Local soldier tells Rotarians of experiences in Afghanistan

Wednesday, January 23, 2008

Soldiers like Dean Nyitrai spend most of their time in a warzone concentrating on staying safe. The rest of the time they spend worrying about what's happening back home with their family, he said.

"You worry about what's breaking down today," he said. "You wonder what your wife is dealing with in your absence. You worry about your children."

A soldier's family occupies his mind daily, he says.

Lt. Col. Nyitrai, 44, has spent over half his life as a soldier. He is currently in his 27th year as a U.S. Army Reservist. Serving with a reserve unit out of Independence, Mo., he spent a year in Afghanistan (2005) and returned from a one-year stint in New Jersey in September of 2007.

He is employed as an auditor with the State of Arkansas and has lived in Trumann since 2000 when he began work in Northeast Arkansas. He's glad to be back home with his wife, Nikki, a housewife, and two daughters, Faith, 14, and Breanna, 15.

While in Afghanistan, he served on the southern border of the country and trained troops of the Afghan National Army. Two American soldiers would go on patrol with approximately 50 Afghan soldiers.

Nyitrai is a tank commander who helped train the Afghan soldiers and also ran missions with them. The U.S. has trained between 25,000 and 40,000 soldiers thus far and plans to train 70,000 soldiers before the U.S. forces leave Afghanistan.

Nyitrai said there were between 1,000 to 1,800 soldiers who were responsible for training the Afghan soldiers.

"The remainder of the 18,000 U.S. soldiers in country are support staff," he said.

"The Afghans are glad to have us there," Nyitrai said. "We got rid of the bad guys for them."

Suicide bombers were beginning to be used in Afghanistan when Nyitrai left there in 2006. The local roads were already dangerous because of IED's (improvised explosive devices) planted throughout the country's many dirt roads.

"There is only one paved road in Afghanistan," he said. "It is one big road that loops through the country." He says traveling any road in the country is dangerous. "You may travel one hour or may be on the road for a 12 hour mission. There is no sleep while you are on the road."

When soldiers are on the road, he says they must always be prepared for trouble.

"The Afghan kids always come running to you," he said. "A soldier has to be prepared for that."

"The kids run towards the convoys wanting you to throw candy and toys to them.

When soldiers see kids running from the convoy, they stop the convoy," he said. "You turn the convoy around then. These kids sense danger and run away from it. If they're running, they've seen something you haven't seen."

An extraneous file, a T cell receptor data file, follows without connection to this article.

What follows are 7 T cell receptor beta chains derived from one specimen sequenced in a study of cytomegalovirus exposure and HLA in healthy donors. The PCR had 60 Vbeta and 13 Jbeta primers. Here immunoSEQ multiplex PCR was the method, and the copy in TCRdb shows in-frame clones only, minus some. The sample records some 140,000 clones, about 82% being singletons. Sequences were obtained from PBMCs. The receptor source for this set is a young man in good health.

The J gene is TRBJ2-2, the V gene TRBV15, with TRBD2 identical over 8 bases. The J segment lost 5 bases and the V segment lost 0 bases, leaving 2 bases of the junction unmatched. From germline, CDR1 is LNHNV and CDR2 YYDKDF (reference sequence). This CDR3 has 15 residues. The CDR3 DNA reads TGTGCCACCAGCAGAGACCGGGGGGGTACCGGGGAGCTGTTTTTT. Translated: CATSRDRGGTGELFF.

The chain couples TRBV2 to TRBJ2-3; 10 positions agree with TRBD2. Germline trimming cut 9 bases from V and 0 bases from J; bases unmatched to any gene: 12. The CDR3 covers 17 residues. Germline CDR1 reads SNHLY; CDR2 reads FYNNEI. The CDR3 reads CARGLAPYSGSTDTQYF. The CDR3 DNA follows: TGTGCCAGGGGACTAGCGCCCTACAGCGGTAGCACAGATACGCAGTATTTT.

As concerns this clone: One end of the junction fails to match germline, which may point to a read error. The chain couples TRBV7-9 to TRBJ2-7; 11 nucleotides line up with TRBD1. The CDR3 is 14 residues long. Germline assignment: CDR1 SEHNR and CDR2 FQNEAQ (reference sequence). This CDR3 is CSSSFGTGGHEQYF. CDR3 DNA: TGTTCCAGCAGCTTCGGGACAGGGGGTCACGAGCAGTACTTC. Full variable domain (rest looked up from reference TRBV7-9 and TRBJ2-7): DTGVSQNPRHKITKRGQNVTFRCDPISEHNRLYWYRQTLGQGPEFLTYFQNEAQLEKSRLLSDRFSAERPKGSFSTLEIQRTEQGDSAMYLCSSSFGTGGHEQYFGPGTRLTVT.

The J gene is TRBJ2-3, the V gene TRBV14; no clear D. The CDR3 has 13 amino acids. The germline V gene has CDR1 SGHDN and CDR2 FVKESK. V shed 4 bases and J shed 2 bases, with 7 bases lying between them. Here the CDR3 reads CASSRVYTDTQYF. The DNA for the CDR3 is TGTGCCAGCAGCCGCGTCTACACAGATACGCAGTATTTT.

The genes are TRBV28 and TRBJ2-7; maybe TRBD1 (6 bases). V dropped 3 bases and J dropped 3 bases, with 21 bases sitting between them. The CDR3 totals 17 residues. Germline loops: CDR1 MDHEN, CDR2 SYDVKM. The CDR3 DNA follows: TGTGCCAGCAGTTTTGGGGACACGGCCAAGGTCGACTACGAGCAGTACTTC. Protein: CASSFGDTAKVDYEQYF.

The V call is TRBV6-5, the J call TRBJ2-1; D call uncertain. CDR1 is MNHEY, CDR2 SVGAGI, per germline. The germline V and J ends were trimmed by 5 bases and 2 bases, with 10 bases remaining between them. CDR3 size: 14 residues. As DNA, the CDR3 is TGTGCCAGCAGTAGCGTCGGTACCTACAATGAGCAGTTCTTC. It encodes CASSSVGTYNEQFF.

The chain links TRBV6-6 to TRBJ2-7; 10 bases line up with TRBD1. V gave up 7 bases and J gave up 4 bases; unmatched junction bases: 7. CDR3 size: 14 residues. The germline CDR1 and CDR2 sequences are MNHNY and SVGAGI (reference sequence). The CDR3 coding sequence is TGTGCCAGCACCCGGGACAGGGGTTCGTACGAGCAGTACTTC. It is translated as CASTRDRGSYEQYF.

The troops work long hours in the war zone, Nyitrai says.

"We work long hours so we don't have as much time to think about home," he said. "We deal with at home problems while we're over there, too…worrying about our families."

Afghanistan is a desolate place.

Most of the buildings in Afghanistan are mud huts.

"The people don't have much," he said. "The Afghans don't waste anything. They burn trash and small bushes to keep warm. There is no firewood."

There are only four large cities in the country. The city of Kabul is slightly larger than the city of Jonesboro, he said. Most villages are small and surrounded by mud walls. An average village would be around the size of the Trumann Country Club complex. The villages are governed by a village elder who acts "as a mayor would in a city," he said.

The country experiences extreme heat in the summer and plunging temperatures in the winter. "

One summer day it hit 140 degrees," Nyitrai said. "In the winter, the temperature can be below zero. You're always cold."

The climate is similar to the climate of Montana in the United States.

"Soldiers are wearing a 40 pound jacket and carrying 80 pounds of equipment every day," he said.

It makes for an uncomfortable day in the extreme heat and cold.

The circumstances a soldier faces in Afghanistan make it uncomfortable and dangerous. "It is what it is. The conditions are not good," Nyitrai said.

Nyitrai is happy to be back home in Trumann, he says, but would not hesitate to return overseas if ordered to do so.

"They pay me to go fight a war," he said. "Everything we did over there was about staying alive."

"People ask me why I do what I do," he said. "I tell them that I can live in Trumann, and know that no one is going to bomb the house next door. I believe that we must take the fight to them or they will bring it to you."

"Why do I do this? I'm trying to defend a nation," he said. "I'm proud to serve and I feel honored to serve."

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